Monday, April 27, 2009
At issue in the American boycott were two main obstacles in the proposed resolution. Number One, the equation of Israel's very continued existence with 'racism' (meanwhile countries like Sudan, the Congo, Somalia, etc. received no rebuke at all). Number Two, the proposal that criticism of religion should be dubbed 'hate speech' and made a crime.
Criticism of Islam, that is, since no other religion is making such demands. Meanwhile in the Muslim world, where any critical look at Islam is already a crime that can carry a death penalty, leaders proposing said restriction have no difficulty at all with hate speech against Christians and Jews (just check out their children's programming).
In the end, the boycott accomplished its purpose in the tabling of both resolutions. And since no real issues like actual dictators oppressing currently living human beings were addressed, the U.N. Conference on Racism ended as one more colossal waste of international funds. Which doesn't mean the issues have gone away. Let's not forget a certain politician in a Western democracy called Netherlands currently under 'hate speech ' indictment for just such a challenge to Islamic totalitarianism (see While We Were Sleeping, February blog archive).
Meanwhile, unmentioned by the mainline press, came the second event. Those following international news--and national security--are aware of Pakistan abdicating the Swat Valley region along Afghanistan's border to the Taliban rule under strict sharia law. The stated purpose was to pacify the Taliban so they'd leave the rest of Pakistan alone. A decision that instantly sent a chill up the spine of Pakistan's minority Christian community, where we personally have friends and acquaintances.
Under Pakistani secular law, Christians have some protection, one good carry-over from British colonial rule, though proselytizing and conversion carry stiff criminal penalties or even a Muslim neighbor accusing a Christian of disrespecting a Koran (check Voice of the Martyrs for Pakistani Christians in jail for their faith). Muslims, of course, have total freedom to proselytize and convert other faiths. But that beats Afghanistan, Saudi Arabia, Kuwait, United Arab Emirates, and other U.S. allies where Christian churches cannot exist at all. Strict sharia law would strip meager remaining legal protection away.
In response to Pakistani peace overtures, the new rulers of Swat Valley and environs have already announced their intentions to extend Taliban rule throughout Pakistan. To make clear they mean it, among their first official acts was an attack on the Christian community. Below is the Asia Evangelical Alliance (AEA) report we received from the area: "Karachi - April 22, 2009: (PCP) The Talibanization of Karachi City begins with attack of armed Taliban on a Christian colony. The attack was well organized and heavy firearms were used by hundreds of Taliban to threaten unarmed Christian elders, women and children. The Taliban chalked slogans against Christianity and to accept Islam on Church walls in Taseer Town in the night of April 19, 2009, which horrified Christian residents.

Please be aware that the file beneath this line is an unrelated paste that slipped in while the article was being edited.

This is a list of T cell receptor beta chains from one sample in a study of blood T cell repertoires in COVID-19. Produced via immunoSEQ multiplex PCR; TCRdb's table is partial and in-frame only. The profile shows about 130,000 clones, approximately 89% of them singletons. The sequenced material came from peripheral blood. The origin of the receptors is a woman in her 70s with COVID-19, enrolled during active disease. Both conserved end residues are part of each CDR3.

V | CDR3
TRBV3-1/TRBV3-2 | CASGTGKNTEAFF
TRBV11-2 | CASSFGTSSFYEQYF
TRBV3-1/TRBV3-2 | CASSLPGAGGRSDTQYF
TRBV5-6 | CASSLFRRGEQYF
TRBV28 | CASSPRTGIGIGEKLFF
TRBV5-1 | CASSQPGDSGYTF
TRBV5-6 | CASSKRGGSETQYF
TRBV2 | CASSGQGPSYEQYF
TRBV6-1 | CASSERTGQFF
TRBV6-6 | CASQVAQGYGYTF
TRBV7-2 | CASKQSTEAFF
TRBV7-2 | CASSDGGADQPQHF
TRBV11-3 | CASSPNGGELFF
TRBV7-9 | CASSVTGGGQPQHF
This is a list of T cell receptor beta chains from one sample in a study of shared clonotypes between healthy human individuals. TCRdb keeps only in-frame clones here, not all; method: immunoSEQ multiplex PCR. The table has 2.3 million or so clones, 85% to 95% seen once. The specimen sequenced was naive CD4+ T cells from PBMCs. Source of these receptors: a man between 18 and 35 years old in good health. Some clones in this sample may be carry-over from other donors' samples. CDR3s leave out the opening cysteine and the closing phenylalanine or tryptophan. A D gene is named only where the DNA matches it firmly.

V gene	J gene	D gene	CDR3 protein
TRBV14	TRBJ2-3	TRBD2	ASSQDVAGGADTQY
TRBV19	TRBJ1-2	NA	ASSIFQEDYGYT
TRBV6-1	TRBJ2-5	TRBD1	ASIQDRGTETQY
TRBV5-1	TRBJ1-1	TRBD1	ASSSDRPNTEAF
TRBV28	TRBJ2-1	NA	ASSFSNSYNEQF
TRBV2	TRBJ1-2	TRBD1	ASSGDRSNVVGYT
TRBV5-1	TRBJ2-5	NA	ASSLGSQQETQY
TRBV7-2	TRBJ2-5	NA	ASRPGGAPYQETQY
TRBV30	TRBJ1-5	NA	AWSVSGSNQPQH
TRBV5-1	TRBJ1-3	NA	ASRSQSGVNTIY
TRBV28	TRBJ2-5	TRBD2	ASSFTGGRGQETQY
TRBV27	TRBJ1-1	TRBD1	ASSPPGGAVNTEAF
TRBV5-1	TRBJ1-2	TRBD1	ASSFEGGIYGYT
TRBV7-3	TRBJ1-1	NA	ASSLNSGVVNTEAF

On April 21, 2009, the local Christians conducted a peaceful procession in vicinity of Taseer Town to attract attention of local administration for protection of residents, but no action was taken nor police guard provided for protection of Church.
On the night of April 21, 2009, more than one hundred masked Taliban intruded in Taseer Colony and attacked Christians with guns. Fearful, Christians locked themselves in their homes. But the Taliban pulled elders out at gunpoint and dragged women by their hair in the streets. They loudly said, "You infidels have to convert to Islam or die. Why you cleaned our warnings chalked on walls of Church and home doors? How you dare to conduct a procession against Taliban?"
In a two hour long attack on Taseer Town, Taliban killed two Christians and beat dozens. The two Christians were seized for resisting the Taliban and killed in execution style before their families.
Nazir S Bhatti, President of PCC (Pakistan Christian Congress) condemned the attack and killing of Christians in Taseer Town and urged government to provide protection to Christians in Pakistan who are unarmed and peaceful citizens. But no action [has been] taken . . .
“Taliban are planning to expand Sharia law of their choice in Karachi, and the Christian colony has fallen first victim on their target.” Nazir Bhatti adds.
Pray for peace in Pakistan."
Surely I am not alone in finding it of concern that while the United States continues to arm and fund Islamic regimes and Western nations scramble to appease them, hardly a mainline voice is being raised on behalf of the Christian community's rights around the world to worship and live freely. If our children and grandchildren are to know what freedom of speech, worship, association is, we cannot continue to remain silent while such freedoms are being whittled away right under our noses.
Speaking of 'speaking out', my marketing team wouldn't be so happy if I didn't mention Publishers Weekly's review of Veiled Freedom this past week. As the premier industry review, they do not give praise lightly, so their positive coverage definitely made my week. Veiled Freedom hits bookstores June 1st, but is currently available for pre-order. REVIEW EXCERPT BELOW:
J. M. Windle—author of the political/suspense thriller CrossFire—taps into current events with her newest novel, set in Afghanistan. . . . Windle's writing sings when she compares the teachings of Isa Masih (Jesus Christ) with those of Muhammad . . . Readers will be enthralled with this penetrating look at Afghanistan and its many mysteries revealed through the lives of flawed men and women. Windle is a top-notch storyteller. Publishers Weekly, 4/20/09
Sunday, April 12, 2009
So begins one of my most vivid Easter memories. It had been raining when we'd gone to bed, not the monsoon sheets of full rainy season, but a steady downpour. When my husband and I rousted four sleepy, protesting children out of bed at 4 AM, cloud cover blackened any glimpse of stars or moon, a drizzle still dampening our faces as we piled into our rusted, elderly minivan. I had to wonder why we'd ever agreed to join the church we worked with in a poorer, unpaved neighborhood of Santa Cruz, Bolivia, at the city stadium for the interdenominational Easter sunrise service.